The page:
Over 140,000 U.S. Children Have Lost a Caregiver to COVID-19

THURSDAY, Oct. 7, 2021 (HealthDay News) — It’s a shocking statistic: One in four deaths from COVID-19 in the United States leaves a child without a parent or other caregiver, researchers report.

Data analysis shows that from April 2020 to July 2021, more than 120,000 children under the age of 18 lost a primary caregiver (a parent or grandparent who provided housing, basic needs and care), and nearly 22,000 secondary caregiver (grandparents) who provided housing , but not most basic needs).

“Children facing orphans as a result of Covid is a hidden global epidemic that unfortunately has not spared the United States,” study author Susan Hillis, a researcher with the US Centers for Disease Control and Prevention, said in a news release for the US National Institutes of Health. .

Overall, about 1 in 500 children in the United States are orphans or have lost a grandparent from a caregiver due to COVID-19, according to the study published October 7 in the journal. Pediatrics.

Racial and ethnic minority children account for 65% of young adults who have lost a primary caregiver due to COVID-19, compared to 35% of white children, even though whites represent 61% of the US population, and people from racial and ethnic minorities account for 39% of population.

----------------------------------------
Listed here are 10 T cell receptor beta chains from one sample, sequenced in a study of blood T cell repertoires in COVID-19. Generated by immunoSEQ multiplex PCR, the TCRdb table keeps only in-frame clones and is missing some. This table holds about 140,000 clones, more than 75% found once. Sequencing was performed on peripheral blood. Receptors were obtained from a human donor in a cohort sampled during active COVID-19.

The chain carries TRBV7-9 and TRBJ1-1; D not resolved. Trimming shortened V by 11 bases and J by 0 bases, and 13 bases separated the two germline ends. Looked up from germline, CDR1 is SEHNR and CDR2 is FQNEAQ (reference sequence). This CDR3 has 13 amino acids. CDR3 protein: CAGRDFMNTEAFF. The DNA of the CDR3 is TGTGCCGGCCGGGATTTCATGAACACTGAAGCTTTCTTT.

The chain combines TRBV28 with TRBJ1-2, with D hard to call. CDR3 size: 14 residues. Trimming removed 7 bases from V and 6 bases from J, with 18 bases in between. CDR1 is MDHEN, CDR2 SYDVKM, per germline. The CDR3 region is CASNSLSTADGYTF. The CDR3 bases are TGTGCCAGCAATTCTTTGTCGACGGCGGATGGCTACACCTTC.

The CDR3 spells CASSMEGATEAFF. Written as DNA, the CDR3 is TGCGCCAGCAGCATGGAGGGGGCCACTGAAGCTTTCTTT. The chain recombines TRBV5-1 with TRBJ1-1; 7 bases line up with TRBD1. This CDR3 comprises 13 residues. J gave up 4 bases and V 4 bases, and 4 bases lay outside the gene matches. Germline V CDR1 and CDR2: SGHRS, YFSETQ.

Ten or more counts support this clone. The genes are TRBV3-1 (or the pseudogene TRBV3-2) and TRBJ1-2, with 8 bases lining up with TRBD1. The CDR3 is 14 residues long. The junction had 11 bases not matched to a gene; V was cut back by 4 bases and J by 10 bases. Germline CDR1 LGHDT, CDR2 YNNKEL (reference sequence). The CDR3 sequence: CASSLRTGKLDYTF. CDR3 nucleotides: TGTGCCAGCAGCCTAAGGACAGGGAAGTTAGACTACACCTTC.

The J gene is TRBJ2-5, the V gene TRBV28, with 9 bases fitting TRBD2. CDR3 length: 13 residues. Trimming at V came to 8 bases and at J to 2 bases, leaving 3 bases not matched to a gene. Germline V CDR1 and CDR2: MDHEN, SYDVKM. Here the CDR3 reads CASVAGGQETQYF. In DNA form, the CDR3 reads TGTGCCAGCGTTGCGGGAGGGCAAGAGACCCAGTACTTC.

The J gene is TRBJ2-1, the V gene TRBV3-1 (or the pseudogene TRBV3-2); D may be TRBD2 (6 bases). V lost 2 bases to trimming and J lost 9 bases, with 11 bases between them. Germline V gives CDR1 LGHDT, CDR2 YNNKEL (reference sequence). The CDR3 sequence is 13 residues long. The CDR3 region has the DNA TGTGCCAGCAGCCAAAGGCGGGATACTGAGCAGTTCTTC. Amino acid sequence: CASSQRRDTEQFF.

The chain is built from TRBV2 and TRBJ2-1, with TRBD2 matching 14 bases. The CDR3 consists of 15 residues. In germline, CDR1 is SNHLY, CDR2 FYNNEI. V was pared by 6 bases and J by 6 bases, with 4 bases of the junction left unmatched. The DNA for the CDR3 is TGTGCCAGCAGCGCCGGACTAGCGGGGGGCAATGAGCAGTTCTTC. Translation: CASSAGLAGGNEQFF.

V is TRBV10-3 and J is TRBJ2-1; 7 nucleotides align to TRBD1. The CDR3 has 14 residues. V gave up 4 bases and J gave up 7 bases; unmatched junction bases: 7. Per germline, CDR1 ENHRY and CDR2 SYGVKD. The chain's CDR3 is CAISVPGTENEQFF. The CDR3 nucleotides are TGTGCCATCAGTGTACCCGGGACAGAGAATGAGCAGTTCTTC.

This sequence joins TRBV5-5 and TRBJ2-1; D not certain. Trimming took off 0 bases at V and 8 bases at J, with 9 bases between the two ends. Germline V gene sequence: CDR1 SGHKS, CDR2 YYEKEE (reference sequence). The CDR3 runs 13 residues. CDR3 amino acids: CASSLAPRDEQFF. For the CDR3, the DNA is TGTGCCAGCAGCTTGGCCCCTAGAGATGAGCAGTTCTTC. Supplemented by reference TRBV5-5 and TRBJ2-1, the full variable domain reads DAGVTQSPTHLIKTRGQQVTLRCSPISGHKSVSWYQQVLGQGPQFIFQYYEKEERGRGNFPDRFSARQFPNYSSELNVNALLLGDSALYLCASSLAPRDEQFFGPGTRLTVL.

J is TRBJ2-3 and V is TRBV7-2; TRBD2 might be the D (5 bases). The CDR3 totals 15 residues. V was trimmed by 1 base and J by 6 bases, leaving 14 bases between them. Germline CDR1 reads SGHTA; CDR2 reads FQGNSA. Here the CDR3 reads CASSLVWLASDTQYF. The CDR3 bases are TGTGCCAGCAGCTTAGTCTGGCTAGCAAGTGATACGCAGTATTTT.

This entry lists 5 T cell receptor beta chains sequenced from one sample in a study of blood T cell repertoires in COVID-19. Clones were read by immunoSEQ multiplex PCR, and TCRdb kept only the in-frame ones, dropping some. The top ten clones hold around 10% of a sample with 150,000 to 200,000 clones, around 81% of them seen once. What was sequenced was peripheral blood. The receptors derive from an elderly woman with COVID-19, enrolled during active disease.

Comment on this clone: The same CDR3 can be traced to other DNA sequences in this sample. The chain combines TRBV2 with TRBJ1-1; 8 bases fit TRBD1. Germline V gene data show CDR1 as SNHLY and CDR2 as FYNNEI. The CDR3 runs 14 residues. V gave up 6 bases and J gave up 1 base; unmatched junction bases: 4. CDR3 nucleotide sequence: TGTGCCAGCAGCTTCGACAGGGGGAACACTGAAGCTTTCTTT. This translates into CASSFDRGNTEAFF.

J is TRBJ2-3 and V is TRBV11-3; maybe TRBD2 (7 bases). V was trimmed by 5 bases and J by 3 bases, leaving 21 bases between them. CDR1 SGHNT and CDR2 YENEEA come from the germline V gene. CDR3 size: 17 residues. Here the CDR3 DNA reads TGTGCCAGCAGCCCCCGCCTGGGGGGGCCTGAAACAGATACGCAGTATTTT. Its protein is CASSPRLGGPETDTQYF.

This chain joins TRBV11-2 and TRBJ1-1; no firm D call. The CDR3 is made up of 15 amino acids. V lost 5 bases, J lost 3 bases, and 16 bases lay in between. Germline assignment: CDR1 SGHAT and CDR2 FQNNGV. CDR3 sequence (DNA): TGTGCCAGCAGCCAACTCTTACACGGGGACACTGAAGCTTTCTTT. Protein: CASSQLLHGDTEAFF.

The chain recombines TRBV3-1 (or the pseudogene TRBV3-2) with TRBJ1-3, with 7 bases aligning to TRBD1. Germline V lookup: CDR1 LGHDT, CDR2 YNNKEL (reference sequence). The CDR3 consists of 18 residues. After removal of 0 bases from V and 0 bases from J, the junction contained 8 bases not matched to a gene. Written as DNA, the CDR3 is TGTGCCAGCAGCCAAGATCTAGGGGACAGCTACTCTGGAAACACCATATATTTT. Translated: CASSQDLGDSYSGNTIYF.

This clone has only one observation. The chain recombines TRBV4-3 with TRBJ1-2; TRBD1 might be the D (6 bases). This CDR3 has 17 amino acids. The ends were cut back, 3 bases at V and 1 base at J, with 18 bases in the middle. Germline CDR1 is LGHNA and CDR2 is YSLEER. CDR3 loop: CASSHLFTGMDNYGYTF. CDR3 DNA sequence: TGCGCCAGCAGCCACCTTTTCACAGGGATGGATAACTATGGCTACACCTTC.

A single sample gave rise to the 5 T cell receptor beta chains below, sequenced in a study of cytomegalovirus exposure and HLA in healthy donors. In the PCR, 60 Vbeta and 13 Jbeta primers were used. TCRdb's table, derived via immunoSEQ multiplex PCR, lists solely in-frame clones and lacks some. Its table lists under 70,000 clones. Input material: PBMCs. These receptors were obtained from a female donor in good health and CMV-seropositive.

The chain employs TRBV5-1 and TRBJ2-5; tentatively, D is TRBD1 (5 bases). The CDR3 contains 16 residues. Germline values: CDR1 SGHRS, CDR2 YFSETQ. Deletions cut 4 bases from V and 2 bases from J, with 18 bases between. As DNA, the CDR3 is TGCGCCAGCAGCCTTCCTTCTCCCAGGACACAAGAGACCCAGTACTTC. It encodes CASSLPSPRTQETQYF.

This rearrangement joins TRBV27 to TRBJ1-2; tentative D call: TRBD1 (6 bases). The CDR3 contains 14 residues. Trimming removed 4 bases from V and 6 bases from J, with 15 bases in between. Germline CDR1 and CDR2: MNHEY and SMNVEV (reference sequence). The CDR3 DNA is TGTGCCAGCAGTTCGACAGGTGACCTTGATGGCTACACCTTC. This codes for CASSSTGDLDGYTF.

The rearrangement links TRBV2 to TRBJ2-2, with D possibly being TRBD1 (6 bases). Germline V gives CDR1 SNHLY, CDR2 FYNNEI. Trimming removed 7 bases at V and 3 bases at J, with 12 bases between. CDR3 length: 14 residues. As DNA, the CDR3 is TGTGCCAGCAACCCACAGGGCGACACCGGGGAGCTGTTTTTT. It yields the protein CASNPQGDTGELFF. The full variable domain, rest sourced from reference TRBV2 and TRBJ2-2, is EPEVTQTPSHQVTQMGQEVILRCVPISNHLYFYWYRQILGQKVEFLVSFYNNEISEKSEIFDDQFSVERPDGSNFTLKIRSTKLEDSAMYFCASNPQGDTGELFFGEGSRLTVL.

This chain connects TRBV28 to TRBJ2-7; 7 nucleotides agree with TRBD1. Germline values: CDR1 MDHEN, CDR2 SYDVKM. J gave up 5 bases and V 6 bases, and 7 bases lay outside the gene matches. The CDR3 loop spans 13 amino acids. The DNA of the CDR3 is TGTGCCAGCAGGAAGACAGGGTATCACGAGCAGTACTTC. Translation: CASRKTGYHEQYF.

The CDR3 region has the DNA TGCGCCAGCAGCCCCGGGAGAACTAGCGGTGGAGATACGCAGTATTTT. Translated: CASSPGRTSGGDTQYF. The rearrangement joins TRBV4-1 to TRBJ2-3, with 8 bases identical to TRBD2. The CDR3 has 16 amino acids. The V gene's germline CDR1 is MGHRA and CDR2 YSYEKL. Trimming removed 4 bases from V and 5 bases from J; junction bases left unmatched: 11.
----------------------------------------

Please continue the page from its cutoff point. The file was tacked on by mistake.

Orphaned or a primary caregiver died of COVID-19: 1 in 168 American Indian/Alaska Native children, 1 in 310 black children, 1 in 412 Hispanic children, 1 in 612 Asian children, and 1 in 753 children is white.

Compared to white children, American Indian/Alaska Native children were 4.5 times more likely to lose a parent or grandparent, black children were 2.4 times more likely, and Hispanic children 1.8 times.

Densely populated states — California, Texas and New York — had the highest total number of children who lost primary caregivers to COVID-19.

The researchers also found significant racial/ethnic differences between countries.

In New Mexico, Texas, and California, 49% to 67% of children who lost their primary caregiver were Hispanic. In Alabama, Louisiana, and Mississippi, 45% to 57% of children who lost a primary caregiver were black. American Indian/Alaska Native children who lost a primary care provider were most common in South Dakota (55%), New Mexico (39%), Montana (38%), Oklahoma (23%), and Arizona (18%).